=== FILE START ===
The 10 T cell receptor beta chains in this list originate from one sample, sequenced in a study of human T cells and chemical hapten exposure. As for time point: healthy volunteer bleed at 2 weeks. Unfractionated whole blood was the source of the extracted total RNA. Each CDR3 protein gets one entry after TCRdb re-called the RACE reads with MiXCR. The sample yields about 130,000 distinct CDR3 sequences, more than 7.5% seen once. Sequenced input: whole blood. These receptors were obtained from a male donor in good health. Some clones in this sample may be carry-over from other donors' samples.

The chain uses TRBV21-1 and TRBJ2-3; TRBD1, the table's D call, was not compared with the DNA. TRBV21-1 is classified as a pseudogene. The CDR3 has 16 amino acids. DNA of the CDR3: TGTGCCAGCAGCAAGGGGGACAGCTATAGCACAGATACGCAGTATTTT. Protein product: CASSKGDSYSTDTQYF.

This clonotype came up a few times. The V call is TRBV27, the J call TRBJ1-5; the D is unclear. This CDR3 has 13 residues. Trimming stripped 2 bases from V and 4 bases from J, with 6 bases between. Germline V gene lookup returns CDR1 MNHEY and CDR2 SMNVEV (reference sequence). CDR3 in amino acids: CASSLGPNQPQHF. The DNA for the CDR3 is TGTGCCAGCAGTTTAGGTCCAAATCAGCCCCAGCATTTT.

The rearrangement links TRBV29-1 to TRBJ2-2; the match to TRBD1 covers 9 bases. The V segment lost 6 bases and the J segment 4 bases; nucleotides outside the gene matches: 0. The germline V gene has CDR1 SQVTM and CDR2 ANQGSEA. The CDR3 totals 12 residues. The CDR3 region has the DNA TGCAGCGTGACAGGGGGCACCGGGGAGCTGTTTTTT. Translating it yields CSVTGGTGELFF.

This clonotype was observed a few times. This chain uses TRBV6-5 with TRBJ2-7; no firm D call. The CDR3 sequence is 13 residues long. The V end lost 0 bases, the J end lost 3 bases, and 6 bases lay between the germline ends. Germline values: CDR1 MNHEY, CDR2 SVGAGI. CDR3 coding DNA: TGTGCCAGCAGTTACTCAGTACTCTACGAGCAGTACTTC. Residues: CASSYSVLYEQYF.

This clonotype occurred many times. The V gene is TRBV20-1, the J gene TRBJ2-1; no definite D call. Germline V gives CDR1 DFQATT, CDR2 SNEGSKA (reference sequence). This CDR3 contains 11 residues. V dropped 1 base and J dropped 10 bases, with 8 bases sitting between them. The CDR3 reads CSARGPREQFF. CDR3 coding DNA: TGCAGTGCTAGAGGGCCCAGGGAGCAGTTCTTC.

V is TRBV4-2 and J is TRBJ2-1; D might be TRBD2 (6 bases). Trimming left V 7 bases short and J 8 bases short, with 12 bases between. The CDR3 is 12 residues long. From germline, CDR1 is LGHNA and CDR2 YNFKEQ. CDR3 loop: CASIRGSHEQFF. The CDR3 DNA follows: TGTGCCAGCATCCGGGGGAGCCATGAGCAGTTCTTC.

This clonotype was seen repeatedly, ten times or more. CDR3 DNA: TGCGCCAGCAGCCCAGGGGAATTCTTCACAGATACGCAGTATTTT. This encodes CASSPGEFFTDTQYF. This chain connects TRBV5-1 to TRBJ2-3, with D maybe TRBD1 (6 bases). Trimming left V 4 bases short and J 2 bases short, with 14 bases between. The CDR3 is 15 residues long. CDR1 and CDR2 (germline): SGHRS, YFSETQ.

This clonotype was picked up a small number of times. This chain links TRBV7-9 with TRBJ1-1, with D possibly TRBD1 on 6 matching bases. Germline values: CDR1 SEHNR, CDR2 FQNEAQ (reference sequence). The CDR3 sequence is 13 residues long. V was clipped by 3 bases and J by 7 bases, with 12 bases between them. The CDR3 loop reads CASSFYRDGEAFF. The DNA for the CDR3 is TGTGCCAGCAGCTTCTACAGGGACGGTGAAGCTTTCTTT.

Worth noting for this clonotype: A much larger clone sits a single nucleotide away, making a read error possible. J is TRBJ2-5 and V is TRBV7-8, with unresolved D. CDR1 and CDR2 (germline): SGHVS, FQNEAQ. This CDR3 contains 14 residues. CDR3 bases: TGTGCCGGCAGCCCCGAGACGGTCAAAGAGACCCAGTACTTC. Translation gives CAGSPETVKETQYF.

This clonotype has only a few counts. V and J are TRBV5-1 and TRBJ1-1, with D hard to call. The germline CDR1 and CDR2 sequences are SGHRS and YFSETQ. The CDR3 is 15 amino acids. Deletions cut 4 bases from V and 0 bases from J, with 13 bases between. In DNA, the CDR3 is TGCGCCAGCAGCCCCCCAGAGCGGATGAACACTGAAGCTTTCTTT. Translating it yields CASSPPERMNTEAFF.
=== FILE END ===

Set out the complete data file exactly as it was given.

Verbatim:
The 10 T cell receptor beta chains in this list originate from one sample, sequenced in a study of human T cells and chemical hapten exposure. As for time point: healthy volunteer bleed at 2 weeks. Unfractionated whole blood was the source of the extracted total RNA. Each CDR3 protein gets one entry after TCRdb re-called the RACE reads with MiXCR. The sample yields about 130,000 distinct CDR3 sequences, more than 7.5% seen once. Sequenced input: whole blood. These receptors were obtained from a male donor in good health. Some clones in this sample may be carry-over from other donors' samples.

The chain uses TRBV21-1 and TRBJ2-3; TRBD1, the table's D call, was not compared with the DNA. TRBV21-1 is classified as a pseudogene. The CDR3 has 16 amino acids. DNA of the CDR3: TGTGCCAGCAGCAAGGGGGACAGCTATAGCACAGATACGCAGTATTTT. Protein product: CASSKGDSYSTDTQYF.

This clonotype came up a few times. The V call is TRBV27, the J call TRBJ1-5; the D is unclear. This CDR3 has 13 residues. Trimming stripped 2 bases from V and 4 bases from J, with 6 bases between. Germline V gene lookup returns CDR1 MNHEY and CDR2 SMNVEV (reference sequence). CDR3 in amino acids: CASSLGPNQPQHF. The DNA for the CDR3 is TGTGCCAGCAGTTTAGGTCCAAATCAGCCCCAGCATTTT.

The rearrangement links TRBV29-1 to TRBJ2-2; the match to TRBD1 covers 9 bases. The V segment lost 6 bases and the J segment 4 bases; nucleotides outside the gene matches: 0. The germline V gene has CDR1 SQVTM and CDR2 ANQGSEA. The CDR3 totals 12 residues. The CDR3 region has the DNA TGCAGCGTGACAGGGGGCACCGGGGAGCTGTTTTTT. Translating it yields CSVTGGTGELFF.

This clonotype was observed a few times. This chain uses TRBV6-5 with TRBJ2-7; no firm D call. The CDR3 sequence is 13 residues long. The V end lost 0 bases, the J end lost 3 bases, and 6 bases lay between the germline ends. Germline values: CDR1 MNHEY, CDR2 SVGAGI. CDR3 coding DNA: TGTGCCAGCAGTTACTCAGTACTCTACGAGCAGTACTTC. Residues: CASSYSVLYEQYF.

This clonotype occurred many times. The V gene is TRBV20-1, the J gene TRBJ2-1; no definite D call. Germline V gives CDR1 DFQATT, CDR2 SNEGSKA (reference sequence). This CDR3 contains 11 residues. V dropped 1 base and J dropped 10 bases, with 8 bases sitting between them. The CDR3 reads CSARGPREQFF. CDR3 coding DNA: TGCAGTGCTAGAGGGCCCAGGGAGCAGTTCTTC.

V is TRBV4-2 and J is TRBJ2-1; D might be TRBD2 (6 bases). Trimming left V 7 bases short and J 8 bases short, with 12 bases between. The CDR3 is 12 residues long. From germline, CDR1 is LGHNA and CDR2 YNFKEQ. CDR3 loop: CASIRGSHEQFF. The CDR3 DNA follows: TGTGCCAGCATCCGGGGGAGCCATGAGCAGTTCTTC.

This clonotype was seen repeatedly, ten times or more. CDR3 DNA: TGCGCCAGCAGCCCAGGGGAATTCTTCACAGATACGCAGTATTTT. This encodes CASSPGEFFTDTQYF. This chain connects TRBV5-1 to TRBJ2-3, with D maybe TRBD1 (6 bases). Trimming left V 4 bases short and J 2 bases short, with 14 bases between. The CDR3 is 15 residues long. CDR1 and CDR2 (germline): SGHRS, YFSETQ.

This clonotype was picked up a small number of times. This chain links TRBV7-9 with TRBJ1-1, with D possibly TRBD1 on 6 matching bases. Germline values: CDR1 SEHNR, CDR2 FQNEAQ (reference sequence). The CDR3 sequence is 13 residues long. V was clipped by 3 bases and J by 7 bases, with 12 bases between them. The CDR3 loop reads CASSFYRDGEAFF. The DNA for the CDR3 is TGTGCCAGCAGCTTCTACAGGGACGGTGAAGCTTTCTTT.

Worth noting for this clonotype: A much larger clone sits a single nucleotide away, making a read error possible. J is TRBJ2-5 and V is TRBV7-8, with unresolved D. CDR1 and CDR2 (germline): SGHVS, FQNEAQ. This CDR3 contains 14 residues. CDR3 bases: TGTGCCGGCAGCCCCGAGACGGTCAAAGAGACCCAGTACTTC. Translation gives CAGSPETVKETQYF.

This clonotype has only a few counts. V and J are TRBV5-1 and TRBJ1-1, with D hard to call. The germline CDR1 and CDR2 sequences are SGHRS and YFSETQ. The CDR3 is 15 amino acids. Deletions cut 4 bases from V and 0 bases from J, with 13 bases between. In DNA, the CDR3 is TGCGCCAGCAGCCCCCCAGAGCGGATGAACACTGAAGCTTTCTTT. Translating it yields CASSPPERMNTEAFF.